Tai Chi, a martial art which is often described as a “fountain of youth,” deals with the transmission of energy, or chi, as a circulating force throughout the body. In Tai Chi, the practitioner learns that by keeping the head loose and upright, chi rises through the chakras, creating a sense of balance, pliability and harmony.
As I have continued studying Alexander technique, it has occurred to me that there is some, or much, overlap between Alexander and Tai Chi; the latter is sometimes called a “fountain of youth,” as it slows aging through improving digestion, toning up the heart and through a number of other physiological effects. In Alexander, likewise, the image or motif of a “fountain” recurs throughout the practice: the head and feet are seen as going away from each other, the head reaching toward the sky, and there is more emphasis on the exhale of the breath than the inhale. Focus on the exhale is also common in martial arts, though for different reasons (moving fluidly toward or away from the opponent, adding power to a strike); in Alexander, we exhale in order to empty the lungs, so that the inhale can be deep and easy.
Any practice that focuses intensively on the body must deal with the body as a unity, but it seems to me at this point that Alexander has more in common with martial arts than with more rarified forms of movement such as ballet. (I have studied several martial arts, but not ballet, so I am speaking only of impressions of the latter.) In ballet, the body must be a unity, but focus is given to the head, legs, waist and feet as different entities, so that movement may have precision and specificity. In Alexander, as in martial arts, it seems to me that the body is thought of as one thing that exists in one spot, and is alive in that spot: to be able to adapt to changing circumstances and situations, changing goals of movement, thought or intention – this is a philosophy that Alexander and Tai Chi share.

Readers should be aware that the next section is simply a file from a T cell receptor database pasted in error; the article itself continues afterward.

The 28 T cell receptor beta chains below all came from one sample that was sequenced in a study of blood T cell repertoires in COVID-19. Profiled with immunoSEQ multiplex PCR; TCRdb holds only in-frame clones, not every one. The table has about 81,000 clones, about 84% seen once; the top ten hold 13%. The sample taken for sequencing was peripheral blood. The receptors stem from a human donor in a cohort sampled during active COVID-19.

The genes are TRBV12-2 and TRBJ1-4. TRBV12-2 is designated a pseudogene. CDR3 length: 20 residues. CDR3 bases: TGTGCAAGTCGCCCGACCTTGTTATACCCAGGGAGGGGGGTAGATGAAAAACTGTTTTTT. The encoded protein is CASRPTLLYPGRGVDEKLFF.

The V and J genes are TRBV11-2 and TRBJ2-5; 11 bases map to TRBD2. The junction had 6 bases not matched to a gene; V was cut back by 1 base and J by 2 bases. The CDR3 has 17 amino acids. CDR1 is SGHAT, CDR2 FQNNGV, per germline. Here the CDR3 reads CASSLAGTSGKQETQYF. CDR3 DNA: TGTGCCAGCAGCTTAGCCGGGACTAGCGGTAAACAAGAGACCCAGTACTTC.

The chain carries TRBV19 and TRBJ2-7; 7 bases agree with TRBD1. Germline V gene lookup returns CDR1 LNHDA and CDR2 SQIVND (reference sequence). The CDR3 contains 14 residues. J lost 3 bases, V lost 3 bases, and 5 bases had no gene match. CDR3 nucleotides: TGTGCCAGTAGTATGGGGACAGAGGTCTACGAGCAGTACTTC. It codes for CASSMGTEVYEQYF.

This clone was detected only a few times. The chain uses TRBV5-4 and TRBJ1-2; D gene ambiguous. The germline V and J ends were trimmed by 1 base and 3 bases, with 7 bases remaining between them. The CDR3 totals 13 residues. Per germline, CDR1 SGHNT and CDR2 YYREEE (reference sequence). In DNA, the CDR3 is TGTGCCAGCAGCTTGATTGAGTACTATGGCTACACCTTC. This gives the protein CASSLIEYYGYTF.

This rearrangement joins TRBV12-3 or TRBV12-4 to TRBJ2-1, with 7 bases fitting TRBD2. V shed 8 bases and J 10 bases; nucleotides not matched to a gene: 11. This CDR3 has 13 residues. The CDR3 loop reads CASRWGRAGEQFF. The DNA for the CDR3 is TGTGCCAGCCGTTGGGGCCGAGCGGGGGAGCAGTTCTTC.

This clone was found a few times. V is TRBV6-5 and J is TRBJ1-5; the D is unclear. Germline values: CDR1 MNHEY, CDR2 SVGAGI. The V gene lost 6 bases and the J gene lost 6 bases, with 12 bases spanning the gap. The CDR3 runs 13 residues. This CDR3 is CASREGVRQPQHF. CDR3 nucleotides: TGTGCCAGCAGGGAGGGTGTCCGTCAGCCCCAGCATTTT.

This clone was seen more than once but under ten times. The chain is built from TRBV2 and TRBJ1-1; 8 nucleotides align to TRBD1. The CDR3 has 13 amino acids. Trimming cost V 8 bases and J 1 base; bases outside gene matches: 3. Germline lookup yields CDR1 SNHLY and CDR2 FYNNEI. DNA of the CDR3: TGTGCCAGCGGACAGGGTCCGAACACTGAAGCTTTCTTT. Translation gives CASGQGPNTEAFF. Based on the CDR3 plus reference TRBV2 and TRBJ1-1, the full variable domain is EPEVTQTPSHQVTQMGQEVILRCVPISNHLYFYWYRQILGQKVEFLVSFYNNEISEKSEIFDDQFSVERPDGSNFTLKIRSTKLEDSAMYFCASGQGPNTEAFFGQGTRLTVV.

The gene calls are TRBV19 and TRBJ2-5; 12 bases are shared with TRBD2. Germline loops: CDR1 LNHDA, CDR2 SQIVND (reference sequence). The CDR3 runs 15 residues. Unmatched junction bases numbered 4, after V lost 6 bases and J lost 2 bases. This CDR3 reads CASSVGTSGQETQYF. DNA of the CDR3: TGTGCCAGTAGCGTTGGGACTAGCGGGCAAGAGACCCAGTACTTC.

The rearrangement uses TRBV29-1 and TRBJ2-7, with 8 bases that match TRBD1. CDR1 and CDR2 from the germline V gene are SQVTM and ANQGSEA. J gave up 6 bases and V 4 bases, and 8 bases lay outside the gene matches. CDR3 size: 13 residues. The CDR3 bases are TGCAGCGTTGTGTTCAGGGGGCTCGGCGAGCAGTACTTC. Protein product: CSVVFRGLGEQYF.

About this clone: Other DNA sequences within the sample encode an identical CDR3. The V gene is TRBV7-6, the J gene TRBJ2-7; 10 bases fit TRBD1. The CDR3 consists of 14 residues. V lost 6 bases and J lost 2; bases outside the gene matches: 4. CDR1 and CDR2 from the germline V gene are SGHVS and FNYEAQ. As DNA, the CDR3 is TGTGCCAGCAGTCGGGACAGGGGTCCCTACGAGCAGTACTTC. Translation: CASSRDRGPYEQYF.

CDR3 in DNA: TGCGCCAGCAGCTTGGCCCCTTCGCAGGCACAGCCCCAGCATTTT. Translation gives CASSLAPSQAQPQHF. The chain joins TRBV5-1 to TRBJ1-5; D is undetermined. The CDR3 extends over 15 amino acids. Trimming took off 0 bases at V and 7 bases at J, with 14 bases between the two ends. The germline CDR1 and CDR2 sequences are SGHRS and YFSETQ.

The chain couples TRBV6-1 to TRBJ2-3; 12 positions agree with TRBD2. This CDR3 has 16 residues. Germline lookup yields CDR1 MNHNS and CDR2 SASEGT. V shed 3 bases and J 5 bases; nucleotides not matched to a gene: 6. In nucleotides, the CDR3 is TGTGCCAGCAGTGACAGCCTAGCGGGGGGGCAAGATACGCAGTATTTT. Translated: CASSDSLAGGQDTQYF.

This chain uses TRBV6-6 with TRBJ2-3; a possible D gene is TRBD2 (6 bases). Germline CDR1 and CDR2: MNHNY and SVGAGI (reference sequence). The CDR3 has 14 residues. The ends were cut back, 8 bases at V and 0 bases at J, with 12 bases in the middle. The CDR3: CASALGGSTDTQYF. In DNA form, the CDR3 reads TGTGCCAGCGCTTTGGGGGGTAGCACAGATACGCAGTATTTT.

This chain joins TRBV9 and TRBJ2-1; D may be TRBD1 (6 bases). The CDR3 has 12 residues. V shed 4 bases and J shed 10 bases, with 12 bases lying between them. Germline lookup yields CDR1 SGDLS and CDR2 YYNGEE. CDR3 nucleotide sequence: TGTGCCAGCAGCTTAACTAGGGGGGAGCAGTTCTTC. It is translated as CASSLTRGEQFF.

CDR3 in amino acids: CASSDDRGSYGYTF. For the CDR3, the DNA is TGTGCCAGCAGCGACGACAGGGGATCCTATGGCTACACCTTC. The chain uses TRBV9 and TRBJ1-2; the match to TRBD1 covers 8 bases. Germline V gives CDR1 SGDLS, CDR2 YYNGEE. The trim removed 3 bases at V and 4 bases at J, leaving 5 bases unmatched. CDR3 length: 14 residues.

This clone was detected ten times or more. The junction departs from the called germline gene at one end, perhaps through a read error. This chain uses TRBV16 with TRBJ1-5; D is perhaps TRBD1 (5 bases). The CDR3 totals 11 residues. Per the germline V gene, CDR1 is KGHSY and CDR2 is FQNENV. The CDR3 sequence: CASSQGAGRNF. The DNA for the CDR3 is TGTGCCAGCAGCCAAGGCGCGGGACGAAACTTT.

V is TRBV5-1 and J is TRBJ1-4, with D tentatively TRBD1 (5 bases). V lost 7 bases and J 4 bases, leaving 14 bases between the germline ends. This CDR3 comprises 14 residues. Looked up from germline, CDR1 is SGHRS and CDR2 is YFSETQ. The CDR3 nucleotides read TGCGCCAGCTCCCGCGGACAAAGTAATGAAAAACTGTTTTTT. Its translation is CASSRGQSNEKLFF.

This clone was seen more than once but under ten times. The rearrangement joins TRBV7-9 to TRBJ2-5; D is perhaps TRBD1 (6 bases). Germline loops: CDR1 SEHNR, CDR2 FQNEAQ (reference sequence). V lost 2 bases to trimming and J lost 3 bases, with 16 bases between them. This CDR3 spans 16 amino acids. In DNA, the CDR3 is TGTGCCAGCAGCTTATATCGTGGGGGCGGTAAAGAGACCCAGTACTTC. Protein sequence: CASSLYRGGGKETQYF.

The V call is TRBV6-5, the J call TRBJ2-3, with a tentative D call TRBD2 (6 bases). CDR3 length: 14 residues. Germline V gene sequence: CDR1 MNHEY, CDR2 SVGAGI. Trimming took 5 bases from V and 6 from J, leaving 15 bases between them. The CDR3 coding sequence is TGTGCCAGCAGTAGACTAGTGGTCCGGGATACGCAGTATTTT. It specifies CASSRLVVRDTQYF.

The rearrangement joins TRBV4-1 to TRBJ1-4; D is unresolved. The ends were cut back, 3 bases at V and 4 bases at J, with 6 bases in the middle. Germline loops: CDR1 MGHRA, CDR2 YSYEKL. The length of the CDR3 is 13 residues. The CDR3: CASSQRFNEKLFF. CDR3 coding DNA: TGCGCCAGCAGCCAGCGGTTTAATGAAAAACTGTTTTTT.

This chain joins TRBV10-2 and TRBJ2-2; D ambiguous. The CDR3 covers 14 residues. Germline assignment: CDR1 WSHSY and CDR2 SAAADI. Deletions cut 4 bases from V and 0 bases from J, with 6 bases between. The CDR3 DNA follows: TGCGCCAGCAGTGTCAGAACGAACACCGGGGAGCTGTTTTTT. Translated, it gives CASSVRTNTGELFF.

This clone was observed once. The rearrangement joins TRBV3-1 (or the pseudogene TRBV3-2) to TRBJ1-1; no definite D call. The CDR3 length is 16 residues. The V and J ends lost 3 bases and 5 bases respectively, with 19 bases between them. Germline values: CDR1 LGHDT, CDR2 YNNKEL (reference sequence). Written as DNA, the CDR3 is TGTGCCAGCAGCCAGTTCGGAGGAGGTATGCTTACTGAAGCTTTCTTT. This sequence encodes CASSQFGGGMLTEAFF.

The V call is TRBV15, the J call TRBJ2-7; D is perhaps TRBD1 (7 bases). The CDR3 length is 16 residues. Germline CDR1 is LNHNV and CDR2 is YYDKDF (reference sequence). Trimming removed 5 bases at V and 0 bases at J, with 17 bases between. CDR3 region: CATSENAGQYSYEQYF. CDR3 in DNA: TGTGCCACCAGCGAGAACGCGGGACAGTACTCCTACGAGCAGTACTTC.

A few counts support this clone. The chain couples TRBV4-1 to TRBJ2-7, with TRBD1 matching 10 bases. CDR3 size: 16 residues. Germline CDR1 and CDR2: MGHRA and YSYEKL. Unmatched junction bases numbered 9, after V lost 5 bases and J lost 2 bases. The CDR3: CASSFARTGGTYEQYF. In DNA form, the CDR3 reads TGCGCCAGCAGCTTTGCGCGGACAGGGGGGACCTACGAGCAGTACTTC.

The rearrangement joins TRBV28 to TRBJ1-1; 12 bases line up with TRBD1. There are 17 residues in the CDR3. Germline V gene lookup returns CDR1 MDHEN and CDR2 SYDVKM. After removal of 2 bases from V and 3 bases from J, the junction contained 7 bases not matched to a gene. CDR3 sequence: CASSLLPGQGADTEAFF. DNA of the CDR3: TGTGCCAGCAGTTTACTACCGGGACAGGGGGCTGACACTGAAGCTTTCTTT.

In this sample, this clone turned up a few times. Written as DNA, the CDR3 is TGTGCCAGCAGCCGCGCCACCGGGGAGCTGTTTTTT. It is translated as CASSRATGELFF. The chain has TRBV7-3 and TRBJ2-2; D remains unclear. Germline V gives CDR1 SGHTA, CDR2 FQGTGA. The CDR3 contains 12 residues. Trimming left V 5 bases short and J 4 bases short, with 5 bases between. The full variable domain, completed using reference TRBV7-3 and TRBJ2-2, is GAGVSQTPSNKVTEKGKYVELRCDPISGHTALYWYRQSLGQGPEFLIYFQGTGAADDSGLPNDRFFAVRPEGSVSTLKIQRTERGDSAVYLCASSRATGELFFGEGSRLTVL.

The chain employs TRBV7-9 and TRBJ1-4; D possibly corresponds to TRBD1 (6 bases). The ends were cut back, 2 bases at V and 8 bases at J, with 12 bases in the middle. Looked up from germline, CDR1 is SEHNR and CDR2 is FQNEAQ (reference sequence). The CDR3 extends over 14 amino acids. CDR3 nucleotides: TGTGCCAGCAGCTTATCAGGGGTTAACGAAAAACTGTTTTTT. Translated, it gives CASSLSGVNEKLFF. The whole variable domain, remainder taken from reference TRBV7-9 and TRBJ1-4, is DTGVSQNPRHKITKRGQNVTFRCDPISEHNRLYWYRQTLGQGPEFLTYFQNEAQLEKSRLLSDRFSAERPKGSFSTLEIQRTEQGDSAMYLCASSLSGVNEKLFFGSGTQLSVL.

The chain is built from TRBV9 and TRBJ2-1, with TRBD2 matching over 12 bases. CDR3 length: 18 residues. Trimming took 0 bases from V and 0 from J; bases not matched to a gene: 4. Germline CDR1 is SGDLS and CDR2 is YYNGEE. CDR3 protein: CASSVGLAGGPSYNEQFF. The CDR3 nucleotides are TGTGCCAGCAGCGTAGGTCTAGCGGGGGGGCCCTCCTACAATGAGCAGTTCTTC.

I am interested to see if, as I learn more, this overlap will remain specific to skills and arts I am already familiar with or if it will branch further out into the unknown.